Comments on EasySlider

# 5 Comments. # My first thought was "This is great! Square Off for the Piecepack!!!" This was introduce to me in a 4 player game by the designers a little while back and I loved it. It didn't hurt that I grew up with Square Off and thus beat the proverbial pants off everyone. I am definitely a fan of the "Slide!" variant as then it will keep my speed from being as much of an advantage. After seeing it mentioned as a solitaire game I game it a shot and have to say that in it's basic form it will not work as a solitaire game in the sense that you will always win. It does however work well as a solitaire puzzle. One further step would be to write up the layout and try it over to see how few moves you can use to solve it.

--KisaGriffin?, http://groups.yahoo.com/group/piecepack/message/1678

-- RonHaleEvans 2010-03-20 18:26 UTC


What's the distinction between a solitaire game and a solitaire puzzle? Also, just because you can always win EasySlider as a solitaire doesn't mean that you will, and I'm not sure why making certain setups impossible to solve would be a good thing; compare other piecepack solitaires like Tula, where players complain about that very feature/bug. My guess is if I had made EasySlider impossible to solve sometimes, there would be complaints about that, but in any case, it was necessary for it to be always solvable for it to be fair as a multiplayer game.

-- RonHaleEvans 2010-03-20 18:37 UTC


It just occurred to me that if you want to make some solitaire EasySlider games impossible to solve, you can require that the null tiles in the bottom row always be in a specified order. I'll borrow the mnemonic SCAM from TileThirteen (Suns, Crowns, Aces, Moons). Presto! Exactly half of your solitaire games will now be impossible!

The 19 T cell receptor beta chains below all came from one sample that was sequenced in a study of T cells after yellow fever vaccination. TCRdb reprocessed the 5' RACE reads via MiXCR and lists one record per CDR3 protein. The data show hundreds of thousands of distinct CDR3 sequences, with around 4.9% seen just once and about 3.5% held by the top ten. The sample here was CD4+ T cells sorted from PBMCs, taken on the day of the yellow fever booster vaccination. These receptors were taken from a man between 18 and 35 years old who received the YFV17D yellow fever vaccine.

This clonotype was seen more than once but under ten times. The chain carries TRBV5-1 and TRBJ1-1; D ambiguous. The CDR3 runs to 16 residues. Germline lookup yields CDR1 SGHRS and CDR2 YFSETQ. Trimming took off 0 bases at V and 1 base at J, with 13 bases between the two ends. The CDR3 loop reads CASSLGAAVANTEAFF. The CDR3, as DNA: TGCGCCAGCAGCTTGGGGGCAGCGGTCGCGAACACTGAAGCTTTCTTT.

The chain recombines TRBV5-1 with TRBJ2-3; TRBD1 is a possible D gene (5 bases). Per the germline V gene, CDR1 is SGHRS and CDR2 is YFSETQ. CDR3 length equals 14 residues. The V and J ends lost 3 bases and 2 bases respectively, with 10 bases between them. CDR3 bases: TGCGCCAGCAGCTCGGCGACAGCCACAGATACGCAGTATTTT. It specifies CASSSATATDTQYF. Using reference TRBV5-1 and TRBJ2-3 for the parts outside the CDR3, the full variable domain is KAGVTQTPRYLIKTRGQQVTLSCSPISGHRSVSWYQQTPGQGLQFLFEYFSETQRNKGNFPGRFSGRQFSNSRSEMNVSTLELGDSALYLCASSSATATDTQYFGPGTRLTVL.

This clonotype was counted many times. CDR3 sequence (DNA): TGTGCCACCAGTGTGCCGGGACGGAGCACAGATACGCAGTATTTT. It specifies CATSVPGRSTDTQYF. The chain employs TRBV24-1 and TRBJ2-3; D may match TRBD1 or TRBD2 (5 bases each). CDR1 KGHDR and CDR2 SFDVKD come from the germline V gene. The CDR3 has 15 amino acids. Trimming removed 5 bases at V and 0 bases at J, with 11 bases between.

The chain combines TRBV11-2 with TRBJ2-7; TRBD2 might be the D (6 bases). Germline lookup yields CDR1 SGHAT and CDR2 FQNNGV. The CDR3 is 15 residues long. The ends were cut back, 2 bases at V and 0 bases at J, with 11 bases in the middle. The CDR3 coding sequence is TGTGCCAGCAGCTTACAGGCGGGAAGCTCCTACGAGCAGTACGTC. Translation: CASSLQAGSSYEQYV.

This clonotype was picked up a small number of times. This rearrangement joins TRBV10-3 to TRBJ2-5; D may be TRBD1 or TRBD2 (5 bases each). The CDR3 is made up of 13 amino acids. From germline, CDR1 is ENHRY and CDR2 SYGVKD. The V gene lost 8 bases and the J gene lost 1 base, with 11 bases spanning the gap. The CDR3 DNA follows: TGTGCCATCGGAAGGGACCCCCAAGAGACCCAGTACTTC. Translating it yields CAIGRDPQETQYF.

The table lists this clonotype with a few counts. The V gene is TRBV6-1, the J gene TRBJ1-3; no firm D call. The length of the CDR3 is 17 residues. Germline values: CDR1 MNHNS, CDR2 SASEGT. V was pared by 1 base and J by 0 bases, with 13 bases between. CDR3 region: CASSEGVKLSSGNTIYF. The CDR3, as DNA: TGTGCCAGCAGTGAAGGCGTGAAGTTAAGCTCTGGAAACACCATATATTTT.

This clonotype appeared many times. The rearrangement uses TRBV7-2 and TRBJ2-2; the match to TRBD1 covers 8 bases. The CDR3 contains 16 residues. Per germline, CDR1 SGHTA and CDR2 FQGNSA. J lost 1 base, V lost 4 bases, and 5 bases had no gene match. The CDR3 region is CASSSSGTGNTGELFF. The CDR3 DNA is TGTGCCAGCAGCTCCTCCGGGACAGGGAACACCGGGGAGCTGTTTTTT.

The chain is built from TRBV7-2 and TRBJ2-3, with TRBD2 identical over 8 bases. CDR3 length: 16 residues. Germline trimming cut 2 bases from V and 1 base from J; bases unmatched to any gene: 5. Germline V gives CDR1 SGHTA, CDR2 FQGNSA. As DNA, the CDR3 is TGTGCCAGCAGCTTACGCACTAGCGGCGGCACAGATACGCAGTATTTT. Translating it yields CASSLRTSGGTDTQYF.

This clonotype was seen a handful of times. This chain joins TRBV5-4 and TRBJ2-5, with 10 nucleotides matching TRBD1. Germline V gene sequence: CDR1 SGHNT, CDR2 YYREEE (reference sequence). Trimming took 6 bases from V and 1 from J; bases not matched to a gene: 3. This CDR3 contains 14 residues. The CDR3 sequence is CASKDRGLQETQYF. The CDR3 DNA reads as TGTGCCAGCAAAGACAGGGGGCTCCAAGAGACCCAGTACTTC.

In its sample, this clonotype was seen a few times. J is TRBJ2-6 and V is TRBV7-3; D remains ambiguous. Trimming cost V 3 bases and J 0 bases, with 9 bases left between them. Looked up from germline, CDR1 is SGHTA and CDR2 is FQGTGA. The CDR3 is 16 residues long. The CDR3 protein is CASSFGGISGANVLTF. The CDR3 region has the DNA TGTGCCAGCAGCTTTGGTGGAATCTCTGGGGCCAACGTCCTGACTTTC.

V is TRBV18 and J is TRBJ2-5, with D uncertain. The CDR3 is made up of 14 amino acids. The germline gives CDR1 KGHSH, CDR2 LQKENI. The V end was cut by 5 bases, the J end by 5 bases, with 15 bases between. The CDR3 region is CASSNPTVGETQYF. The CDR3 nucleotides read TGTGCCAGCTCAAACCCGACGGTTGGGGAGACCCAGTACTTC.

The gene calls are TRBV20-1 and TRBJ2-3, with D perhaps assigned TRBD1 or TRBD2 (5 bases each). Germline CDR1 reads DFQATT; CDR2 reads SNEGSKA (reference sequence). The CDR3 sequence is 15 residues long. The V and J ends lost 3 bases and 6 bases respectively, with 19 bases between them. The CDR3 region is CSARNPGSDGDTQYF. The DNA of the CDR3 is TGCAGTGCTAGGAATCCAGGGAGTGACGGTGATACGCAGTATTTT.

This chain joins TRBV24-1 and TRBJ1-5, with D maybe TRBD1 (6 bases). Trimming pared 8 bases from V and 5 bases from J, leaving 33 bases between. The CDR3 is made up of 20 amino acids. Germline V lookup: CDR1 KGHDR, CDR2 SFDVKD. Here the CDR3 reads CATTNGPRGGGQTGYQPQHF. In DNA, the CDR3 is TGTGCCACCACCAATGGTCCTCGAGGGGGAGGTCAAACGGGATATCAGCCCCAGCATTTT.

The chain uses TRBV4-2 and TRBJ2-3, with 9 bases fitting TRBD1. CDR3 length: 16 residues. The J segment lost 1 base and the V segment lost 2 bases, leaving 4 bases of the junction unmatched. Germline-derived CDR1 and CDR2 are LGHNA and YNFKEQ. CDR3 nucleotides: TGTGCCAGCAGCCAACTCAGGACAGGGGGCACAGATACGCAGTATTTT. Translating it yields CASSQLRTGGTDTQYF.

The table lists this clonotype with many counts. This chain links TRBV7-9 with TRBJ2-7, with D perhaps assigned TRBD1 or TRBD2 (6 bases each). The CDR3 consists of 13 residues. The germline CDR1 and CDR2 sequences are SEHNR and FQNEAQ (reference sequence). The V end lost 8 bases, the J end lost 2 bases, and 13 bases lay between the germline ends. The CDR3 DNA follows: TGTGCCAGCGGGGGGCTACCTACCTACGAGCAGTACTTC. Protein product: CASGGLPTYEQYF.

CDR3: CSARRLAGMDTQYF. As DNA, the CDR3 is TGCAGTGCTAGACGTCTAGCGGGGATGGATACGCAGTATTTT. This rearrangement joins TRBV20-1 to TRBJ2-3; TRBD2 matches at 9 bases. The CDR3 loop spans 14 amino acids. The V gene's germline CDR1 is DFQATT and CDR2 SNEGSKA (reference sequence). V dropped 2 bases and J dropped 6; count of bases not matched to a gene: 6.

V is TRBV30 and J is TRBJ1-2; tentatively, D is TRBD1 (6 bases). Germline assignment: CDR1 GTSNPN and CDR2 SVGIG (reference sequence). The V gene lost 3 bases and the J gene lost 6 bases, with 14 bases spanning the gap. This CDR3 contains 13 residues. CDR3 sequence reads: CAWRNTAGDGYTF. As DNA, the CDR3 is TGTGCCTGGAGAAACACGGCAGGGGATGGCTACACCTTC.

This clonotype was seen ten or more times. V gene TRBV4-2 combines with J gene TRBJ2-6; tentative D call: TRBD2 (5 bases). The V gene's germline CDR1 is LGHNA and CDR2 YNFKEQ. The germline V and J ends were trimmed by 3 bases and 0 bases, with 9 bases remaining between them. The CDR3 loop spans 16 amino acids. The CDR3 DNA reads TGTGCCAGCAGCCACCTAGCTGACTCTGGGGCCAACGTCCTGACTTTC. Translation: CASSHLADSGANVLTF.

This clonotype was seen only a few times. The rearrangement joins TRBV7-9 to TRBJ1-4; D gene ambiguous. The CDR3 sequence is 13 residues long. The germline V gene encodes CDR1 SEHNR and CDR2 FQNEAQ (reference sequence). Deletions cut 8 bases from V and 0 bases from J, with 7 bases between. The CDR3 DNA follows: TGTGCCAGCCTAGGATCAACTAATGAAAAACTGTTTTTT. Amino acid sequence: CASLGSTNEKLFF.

This seems a bit perverse to me, but if enough people want it, I'll add it as an official variant.

-- RonHaleEvans 2010-03-20 19:03 UTC


Just to be clear, to update the rules, I need to reinstall the software I used to write them back in 2003 and do various other things, so I'm disinclined unless people really like the SCAM variant. But if they do, I'll add it to the rules, and probably also Kisa's suggestion about trying to beat one's best time for a given setup.

-- RonHaleEvans 2010-03-20 19:43 UTC


I left the bottom row of null tile in BrainBurn in unspecified order for exactly that reason, it makes the game always solvable. Sliding tile puzzles of this type are restricted to reaching only the even permutations of the initial position and as Ron said only half of random initial setups are solvable if you insist on the SCAM rule.

-- mark_biggar 2010-03-20 21:06 UTC


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